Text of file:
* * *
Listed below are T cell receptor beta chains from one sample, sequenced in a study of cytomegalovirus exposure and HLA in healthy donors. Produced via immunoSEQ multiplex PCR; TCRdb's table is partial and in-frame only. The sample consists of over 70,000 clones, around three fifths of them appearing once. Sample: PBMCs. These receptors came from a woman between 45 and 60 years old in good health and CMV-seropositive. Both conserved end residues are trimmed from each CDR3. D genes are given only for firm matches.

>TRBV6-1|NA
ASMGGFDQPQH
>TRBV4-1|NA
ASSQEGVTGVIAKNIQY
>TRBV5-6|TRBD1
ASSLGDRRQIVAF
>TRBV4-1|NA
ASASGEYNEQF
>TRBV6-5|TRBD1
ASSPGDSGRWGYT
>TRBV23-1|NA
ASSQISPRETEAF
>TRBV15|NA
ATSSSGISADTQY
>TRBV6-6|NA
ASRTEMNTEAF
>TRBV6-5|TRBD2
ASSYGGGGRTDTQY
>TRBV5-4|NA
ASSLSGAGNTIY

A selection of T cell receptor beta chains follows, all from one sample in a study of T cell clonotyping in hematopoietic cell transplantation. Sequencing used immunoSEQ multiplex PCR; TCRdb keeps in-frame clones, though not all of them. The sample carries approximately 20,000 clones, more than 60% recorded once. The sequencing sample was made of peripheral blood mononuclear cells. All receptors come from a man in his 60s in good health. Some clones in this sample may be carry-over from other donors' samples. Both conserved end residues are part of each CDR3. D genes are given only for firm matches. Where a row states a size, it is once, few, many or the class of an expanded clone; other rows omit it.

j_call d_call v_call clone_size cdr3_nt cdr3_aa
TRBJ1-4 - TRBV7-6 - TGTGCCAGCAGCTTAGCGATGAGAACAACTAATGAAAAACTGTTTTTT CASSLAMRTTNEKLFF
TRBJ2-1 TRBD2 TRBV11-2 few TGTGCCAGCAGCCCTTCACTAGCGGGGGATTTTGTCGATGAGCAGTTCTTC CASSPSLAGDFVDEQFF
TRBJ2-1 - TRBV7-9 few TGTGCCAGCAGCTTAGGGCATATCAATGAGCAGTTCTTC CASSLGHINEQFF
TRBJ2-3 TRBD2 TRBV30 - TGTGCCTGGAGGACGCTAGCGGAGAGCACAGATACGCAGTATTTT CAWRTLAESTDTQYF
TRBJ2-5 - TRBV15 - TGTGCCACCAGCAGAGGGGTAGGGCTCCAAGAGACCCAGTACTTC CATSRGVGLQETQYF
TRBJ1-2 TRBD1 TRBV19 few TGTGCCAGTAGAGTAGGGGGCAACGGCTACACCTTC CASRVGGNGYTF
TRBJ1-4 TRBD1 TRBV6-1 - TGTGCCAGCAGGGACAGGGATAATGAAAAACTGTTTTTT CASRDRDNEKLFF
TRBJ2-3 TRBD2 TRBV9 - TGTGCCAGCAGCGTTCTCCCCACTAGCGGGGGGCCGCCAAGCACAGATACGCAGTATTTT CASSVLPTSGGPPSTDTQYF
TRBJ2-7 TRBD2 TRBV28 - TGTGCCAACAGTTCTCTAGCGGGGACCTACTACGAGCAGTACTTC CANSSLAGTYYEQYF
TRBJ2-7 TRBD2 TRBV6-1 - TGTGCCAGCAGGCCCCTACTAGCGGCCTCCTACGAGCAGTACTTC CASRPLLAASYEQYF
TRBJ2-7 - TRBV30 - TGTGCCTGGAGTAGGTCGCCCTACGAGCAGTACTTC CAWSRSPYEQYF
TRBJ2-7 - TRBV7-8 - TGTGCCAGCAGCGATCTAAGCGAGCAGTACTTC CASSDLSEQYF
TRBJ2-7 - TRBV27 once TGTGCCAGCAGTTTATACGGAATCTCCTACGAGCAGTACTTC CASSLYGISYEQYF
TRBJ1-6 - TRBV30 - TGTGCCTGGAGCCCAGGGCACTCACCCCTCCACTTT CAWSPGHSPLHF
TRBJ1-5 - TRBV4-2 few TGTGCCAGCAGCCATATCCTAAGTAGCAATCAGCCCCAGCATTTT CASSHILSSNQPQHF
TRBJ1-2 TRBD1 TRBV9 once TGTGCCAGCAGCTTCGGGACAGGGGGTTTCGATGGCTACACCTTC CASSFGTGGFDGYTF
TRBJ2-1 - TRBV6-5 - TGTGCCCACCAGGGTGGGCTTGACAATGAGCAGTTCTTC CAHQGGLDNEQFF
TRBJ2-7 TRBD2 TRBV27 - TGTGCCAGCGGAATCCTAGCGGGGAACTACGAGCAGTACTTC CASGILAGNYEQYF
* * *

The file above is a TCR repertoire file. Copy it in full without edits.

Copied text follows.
Listed below are T cell receptor beta chains from one sample, sequenced in a study of cytomegalovirus exposure and HLA in healthy donors. Produced via immunoSEQ multiplex PCR; TCRdb's table is partial and in-frame only. The sample consists of over 70,000 clones, around three fifths of them appearing once. Sample: PBMCs. These receptors came from a woman between 45 and 60 years old in good health and CMV-seropositive. Both conserved end residues are trimmed from each CDR3. D genes are given only for firm matches.

>TRBV6-1|NA
ASMGGFDQPQH
>TRBV4-1|NA
ASSQEGVTGVIAKNIQY
>TRBV5-6|TRBD1
ASSLGDRRQIVAF
>TRBV4-1|NA
ASASGEYNEQF
>TRBV6-5|TRBD1
ASSPGDSGRWGYT
>TRBV23-1|NA
ASSQISPRETEAF
>TRBV15|NA
ATSSSGISADTQY
>TRBV6-6|NA
ASRTEMNTEAF
>TRBV6-5|TRBD2
ASSYGGGGRTDTQY
>TRBV5-4|NA
ASSLSGAGNTIY

A selection of T cell receptor beta chains follows, all from one sample in a study of T cell clonotyping in hematopoietic cell transplantation. Sequencing used immunoSEQ multiplex PCR; TCRdb keeps in-frame clones, though not all of them. The sample carries approximately 20,000 clones, more than 60% recorded once. The sequencing sample was made of peripheral blood mononuclear cells. All receptors come from a man in his 60s in good health. Some clones in this sample may be carry-over from other donors' samples. Both conserved end residues are part of each CDR3. D genes are given only for firm matches. Where a row states a size, it is once, few, many or the class of an expanded clone; other rows omit it.

j_call d_call v_call clone_size cdr3_nt cdr3_aa
TRBJ1-4 - TRBV7-6 - TGTGCCAGCAGCTTAGCGATGAGAACAACTAATGAAAAACTGTTTTTT CASSLAMRTTNEKLFF
TRBJ2-1 TRBD2 TRBV11-2 few TGTGCCAGCAGCCCTTCACTAGCGGGGGATTTTGTCGATGAGCAGTTCTTC CASSPSLAGDFVDEQFF
TRBJ2-1 - TRBV7-9 few TGTGCCAGCAGCTTAGGGCATATCAATGAGCAGTTCTTC CASSLGHINEQFF
TRBJ2-3 TRBD2 TRBV30 - TGTGCCTGGAGGACGCTAGCGGAGAGCACAGATACGCAGTATTTT CAWRTLAESTDTQYF
TRBJ2-5 - TRBV15 - TGTGCCACCAGCAGAGGGGTAGGGCTCCAAGAGACCCAGTACTTC CATSRGVGLQETQYF
TRBJ1-2 TRBD1 TRBV19 few TGTGCCAGTAGAGTAGGGGGCAACGGCTACACCTTC CASRVGGNGYTF
TRBJ1-4 TRBD1 TRBV6-1 - TGTGCCAGCAGGGACAGGGATAATGAAAAACTGTTTTTT CASRDRDNEKLFF
TRBJ2-3 TRBD2 TRBV9 - TGTGCCAGCAGCGTTCTCCCCACTAGCGGGGGGCCGCCAAGCACAGATACGCAGTATTTT CASSVLPTSGGPPSTDTQYF
TRBJ2-7 TRBD2 TRBV28 - TGTGCCAACAGTTCTCTAGCGGGGACCTACTACGAGCAGTACTTC CANSSLAGTYYEQYF
TRBJ2-7 TRBD2 TRBV6-1 - TGTGCCAGCAGGCCCCTACTAGCGGCCTCCTACGAGCAGTACTTC CASRPLLAASYEQYF
TRBJ2-7 - TRBV30 - TGTGCCTGGAGTAGGTCGCCCTACGAGCAGTACTTC CAWSRSPYEQYF
TRBJ2-7 - TRBV7-8 - TGTGCCAGCAGCGATCTAAGCGAGCAGTACTTC CASSDLSEQYF
TRBJ2-7 - TRBV27 once TGTGCCAGCAGTTTATACGGAATCTCCTACGAGCAGTACTTC CASSLYGISYEQYF
TRBJ1-6 - TRBV30 - TGTGCCTGGAGCCCAGGGCACTCACCCCTCCACTTT CAWSPGHSPLHF
TRBJ1-5 - TRBV4-2 few TGTGCCAGCAGCCATATCCTAAGTAGCAATCAGCCCCAGCATTTT CASSHILSSNQPQHF
TRBJ1-2 TRBD1 TRBV9 once TGTGCCAGCAGCTTCGGGACAGGGGGTTTCGATGGCTACACCTTC CASSFGTGGFDGYTF
TRBJ2-1 - TRBV6-5 - TGTGCCCACCAGGGTGGGCTTGACAATGAGCAGTTCTTC CAHQGGLDNEQFF
TRBJ2-7 TRBD2 TRBV27 - TGTGCCAGCGGAATCCTAGCGGGGAACTACGAGCAGTACTTC CASGILAGNYEQYF